March Musings: Tweeting Out the Drawer by Bill Bussey, Provost
When the Communications folks initially asked me to tweet for the school, I declined without a second thought. I am not on Facebook or Instagram or interested in joining that world. I do email and that’s about it. Months later they asked again, explained how it could serve the school community, and I thought that I might as well learn first-hand what all the fuss is about. Besides, they are good people, really good at what they do, and I trust their judgment.
After “tweeting” out for a month, and representing the school on some level, I can see how anybody, not just kids, could get in a jam. For example, the words that I would use to describe my feelings for Lance Armstrong are best left untweeted but I almost did it. I did tweet out a Rolling Stone interview that upon closer inspection was sprinkled with f-bombs; I thought about just letting it go but then thought better of it and removed it. The inappropriate makes me laugh more than anything but more often than not I just can’t go there and expect life to be business as usual afterwards.
Yet, I can tweet out useful articles, irreverent news items, upcoming events and the rare schoolhouse moment that I think parents and kids will find interesting. This medium also serves as a conduit for graduates to get a sense of how the school is doing, how it remains familiar and, I trust, taking pride in its growth. I tweeted a simple message reminding current students of an upcoming “blue and white day” and immediately received a response from a graduate as to how she “missed those days.” I found it comforting that something that simple still resonated with her. Striking a balance between the serious, the irreverent and the sentimental without it being Nobles rah-rah all the time works for me.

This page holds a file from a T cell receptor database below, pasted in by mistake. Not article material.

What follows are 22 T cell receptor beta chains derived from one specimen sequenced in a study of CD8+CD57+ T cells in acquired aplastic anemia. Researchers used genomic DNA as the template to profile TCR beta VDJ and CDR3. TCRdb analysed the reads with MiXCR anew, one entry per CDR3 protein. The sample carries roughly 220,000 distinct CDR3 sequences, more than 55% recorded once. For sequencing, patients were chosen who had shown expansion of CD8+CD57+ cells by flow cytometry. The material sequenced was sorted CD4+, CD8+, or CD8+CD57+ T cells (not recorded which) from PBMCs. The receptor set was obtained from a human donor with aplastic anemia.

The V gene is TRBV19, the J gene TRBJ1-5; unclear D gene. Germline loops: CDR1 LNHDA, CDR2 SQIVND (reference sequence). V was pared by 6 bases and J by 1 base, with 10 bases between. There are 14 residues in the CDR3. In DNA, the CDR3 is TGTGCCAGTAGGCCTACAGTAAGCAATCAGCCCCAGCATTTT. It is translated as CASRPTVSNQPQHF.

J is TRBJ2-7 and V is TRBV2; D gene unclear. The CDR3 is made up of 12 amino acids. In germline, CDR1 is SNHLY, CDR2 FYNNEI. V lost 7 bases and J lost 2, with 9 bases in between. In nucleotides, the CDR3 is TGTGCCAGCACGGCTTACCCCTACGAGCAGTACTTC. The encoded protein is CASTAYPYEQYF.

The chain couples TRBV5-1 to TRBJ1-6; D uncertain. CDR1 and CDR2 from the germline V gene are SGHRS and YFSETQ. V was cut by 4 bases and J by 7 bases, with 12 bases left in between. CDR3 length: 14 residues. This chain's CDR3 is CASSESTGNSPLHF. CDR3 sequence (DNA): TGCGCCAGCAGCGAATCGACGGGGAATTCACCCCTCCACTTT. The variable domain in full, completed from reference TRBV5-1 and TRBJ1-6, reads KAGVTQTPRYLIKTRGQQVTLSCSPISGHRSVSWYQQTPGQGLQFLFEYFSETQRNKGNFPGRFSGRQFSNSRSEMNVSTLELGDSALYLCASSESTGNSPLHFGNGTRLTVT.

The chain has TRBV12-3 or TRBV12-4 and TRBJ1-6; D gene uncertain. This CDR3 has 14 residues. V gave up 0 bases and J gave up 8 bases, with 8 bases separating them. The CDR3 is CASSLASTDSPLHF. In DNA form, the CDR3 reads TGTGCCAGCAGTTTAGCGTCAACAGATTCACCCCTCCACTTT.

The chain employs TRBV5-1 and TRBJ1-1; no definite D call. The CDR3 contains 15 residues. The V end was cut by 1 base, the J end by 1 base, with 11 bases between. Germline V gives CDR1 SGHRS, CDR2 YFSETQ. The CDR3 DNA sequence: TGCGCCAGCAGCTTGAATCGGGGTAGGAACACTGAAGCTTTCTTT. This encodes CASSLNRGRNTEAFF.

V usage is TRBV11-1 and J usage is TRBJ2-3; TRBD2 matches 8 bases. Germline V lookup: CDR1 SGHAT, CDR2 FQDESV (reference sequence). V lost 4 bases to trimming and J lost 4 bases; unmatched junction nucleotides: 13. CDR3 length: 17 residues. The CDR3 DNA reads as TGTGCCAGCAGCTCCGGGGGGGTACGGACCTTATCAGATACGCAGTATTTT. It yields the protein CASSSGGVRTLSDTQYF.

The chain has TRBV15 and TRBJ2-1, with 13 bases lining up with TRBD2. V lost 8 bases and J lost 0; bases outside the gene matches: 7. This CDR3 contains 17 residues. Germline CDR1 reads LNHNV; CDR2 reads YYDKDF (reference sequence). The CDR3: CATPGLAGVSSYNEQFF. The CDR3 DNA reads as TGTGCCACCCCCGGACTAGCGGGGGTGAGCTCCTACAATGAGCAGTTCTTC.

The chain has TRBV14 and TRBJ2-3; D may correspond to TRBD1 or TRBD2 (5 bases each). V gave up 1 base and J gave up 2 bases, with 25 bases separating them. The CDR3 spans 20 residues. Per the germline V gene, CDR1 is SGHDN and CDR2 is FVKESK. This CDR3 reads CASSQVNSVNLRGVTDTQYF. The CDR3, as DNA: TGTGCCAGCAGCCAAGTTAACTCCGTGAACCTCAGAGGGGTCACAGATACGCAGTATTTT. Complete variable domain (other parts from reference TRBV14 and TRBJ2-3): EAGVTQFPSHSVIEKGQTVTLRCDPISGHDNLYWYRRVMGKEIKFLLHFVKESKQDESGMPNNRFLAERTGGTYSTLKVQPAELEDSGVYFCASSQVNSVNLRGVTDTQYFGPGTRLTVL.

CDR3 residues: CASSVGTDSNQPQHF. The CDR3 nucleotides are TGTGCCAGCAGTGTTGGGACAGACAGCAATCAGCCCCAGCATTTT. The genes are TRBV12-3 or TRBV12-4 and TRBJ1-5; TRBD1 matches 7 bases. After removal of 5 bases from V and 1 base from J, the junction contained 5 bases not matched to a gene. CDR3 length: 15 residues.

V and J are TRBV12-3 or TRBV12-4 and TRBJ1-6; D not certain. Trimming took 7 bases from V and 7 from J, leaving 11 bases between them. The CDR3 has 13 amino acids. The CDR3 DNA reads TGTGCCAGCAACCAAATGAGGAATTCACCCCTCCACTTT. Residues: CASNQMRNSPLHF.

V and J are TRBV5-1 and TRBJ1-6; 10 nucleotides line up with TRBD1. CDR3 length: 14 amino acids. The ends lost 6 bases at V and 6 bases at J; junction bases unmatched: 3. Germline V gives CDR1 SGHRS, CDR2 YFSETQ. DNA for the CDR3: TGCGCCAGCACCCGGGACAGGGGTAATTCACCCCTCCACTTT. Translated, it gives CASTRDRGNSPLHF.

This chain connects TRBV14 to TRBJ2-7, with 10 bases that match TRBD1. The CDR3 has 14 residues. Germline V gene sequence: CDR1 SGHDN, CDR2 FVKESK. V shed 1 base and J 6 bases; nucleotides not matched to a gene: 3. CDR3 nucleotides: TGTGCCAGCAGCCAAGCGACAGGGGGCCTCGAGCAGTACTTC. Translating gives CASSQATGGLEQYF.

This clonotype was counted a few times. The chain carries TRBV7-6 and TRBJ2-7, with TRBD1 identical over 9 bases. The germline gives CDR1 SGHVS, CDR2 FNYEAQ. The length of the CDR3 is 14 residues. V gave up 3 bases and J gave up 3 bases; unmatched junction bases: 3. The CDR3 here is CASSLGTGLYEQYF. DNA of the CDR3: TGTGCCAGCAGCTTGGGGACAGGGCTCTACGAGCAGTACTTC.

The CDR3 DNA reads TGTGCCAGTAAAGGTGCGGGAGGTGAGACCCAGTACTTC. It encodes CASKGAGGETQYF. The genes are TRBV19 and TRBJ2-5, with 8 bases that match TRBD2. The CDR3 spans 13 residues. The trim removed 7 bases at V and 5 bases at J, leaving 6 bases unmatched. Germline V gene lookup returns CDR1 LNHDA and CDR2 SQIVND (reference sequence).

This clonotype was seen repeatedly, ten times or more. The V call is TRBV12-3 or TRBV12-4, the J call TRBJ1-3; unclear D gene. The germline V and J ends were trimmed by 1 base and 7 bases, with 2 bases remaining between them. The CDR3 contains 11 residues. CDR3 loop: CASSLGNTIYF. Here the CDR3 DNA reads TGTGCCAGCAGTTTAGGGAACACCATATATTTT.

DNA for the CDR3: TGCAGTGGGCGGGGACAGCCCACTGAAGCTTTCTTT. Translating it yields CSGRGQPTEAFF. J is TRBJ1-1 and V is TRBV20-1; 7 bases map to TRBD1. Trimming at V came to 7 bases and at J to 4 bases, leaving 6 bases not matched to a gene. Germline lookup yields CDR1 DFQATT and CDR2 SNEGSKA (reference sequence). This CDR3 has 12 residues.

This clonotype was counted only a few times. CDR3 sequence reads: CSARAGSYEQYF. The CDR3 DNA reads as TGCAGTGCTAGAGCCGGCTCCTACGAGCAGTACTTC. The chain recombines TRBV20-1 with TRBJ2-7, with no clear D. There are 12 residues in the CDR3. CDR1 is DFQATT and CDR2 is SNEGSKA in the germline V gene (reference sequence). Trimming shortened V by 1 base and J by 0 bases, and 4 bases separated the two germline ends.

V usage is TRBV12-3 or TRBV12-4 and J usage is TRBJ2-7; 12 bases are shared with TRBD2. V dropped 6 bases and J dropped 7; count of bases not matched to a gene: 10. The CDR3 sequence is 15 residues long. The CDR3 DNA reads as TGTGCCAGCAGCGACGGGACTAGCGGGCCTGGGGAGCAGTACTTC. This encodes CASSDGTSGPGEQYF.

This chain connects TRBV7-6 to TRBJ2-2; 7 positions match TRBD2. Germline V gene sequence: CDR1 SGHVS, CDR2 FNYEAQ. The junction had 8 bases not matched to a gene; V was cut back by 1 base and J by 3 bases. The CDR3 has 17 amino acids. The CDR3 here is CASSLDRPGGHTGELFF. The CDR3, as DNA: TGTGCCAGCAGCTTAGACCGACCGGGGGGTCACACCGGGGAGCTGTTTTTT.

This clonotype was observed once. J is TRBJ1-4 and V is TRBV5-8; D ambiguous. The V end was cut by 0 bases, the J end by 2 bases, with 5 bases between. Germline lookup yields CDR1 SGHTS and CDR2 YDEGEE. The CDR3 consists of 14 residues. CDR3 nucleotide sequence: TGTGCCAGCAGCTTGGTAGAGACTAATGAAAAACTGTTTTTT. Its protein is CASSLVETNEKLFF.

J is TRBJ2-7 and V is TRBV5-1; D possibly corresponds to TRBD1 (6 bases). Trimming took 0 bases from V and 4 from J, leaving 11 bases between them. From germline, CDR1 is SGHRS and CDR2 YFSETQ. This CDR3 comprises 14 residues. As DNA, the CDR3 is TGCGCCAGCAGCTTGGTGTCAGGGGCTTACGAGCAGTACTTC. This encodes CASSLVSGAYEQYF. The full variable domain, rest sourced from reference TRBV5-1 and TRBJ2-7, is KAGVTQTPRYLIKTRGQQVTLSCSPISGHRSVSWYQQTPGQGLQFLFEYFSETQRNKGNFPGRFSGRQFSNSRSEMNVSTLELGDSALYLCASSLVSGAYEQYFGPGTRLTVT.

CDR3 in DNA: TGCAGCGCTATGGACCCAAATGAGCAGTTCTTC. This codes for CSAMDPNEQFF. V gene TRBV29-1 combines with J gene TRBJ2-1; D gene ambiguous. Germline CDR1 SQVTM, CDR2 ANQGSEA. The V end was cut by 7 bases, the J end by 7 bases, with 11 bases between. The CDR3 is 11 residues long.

I share this with you because I’m finding this little enterprise worth it. For me it does have a shelf life, but until that time, you might find it worth it, too. Search Twitter for NoblesBuzz, put in your email address and name, follow, and that’s that. No one will come knocking at your front door. Promise.
Debbie Harrison, who has coached the varsity squash team for more than 20 years, at least, won the ISL championship this year with the same understated grace, drive and humility that she has approached all her undertakings throughout her career. Nothing this past winter has given me greater satisfaction than this.
If you never got around to seeing “Argo”, “Silver Linings Playbook” or “Searching for Sugarman”, you should give them a shot.
Most people don’t read much for pleasure. They just don’t have the time. Maybe that explains why over the past year short story collections are getting tons of attention. Two recent releases are Vampires in the Lemon Grove by Karen Russell and George Saunders’ The Tenth of December. Both are must-reads, especially if you have some vacation time coming up. George Saunders will be reading at Newtonville Books in Newton Centre, Fri., March 8, at 8 p.m. and on Sun., March 10, noon, at the Brattle Theatre. Tickets for the Brattle event are available through the Harvard Book Store ($5.00 fee)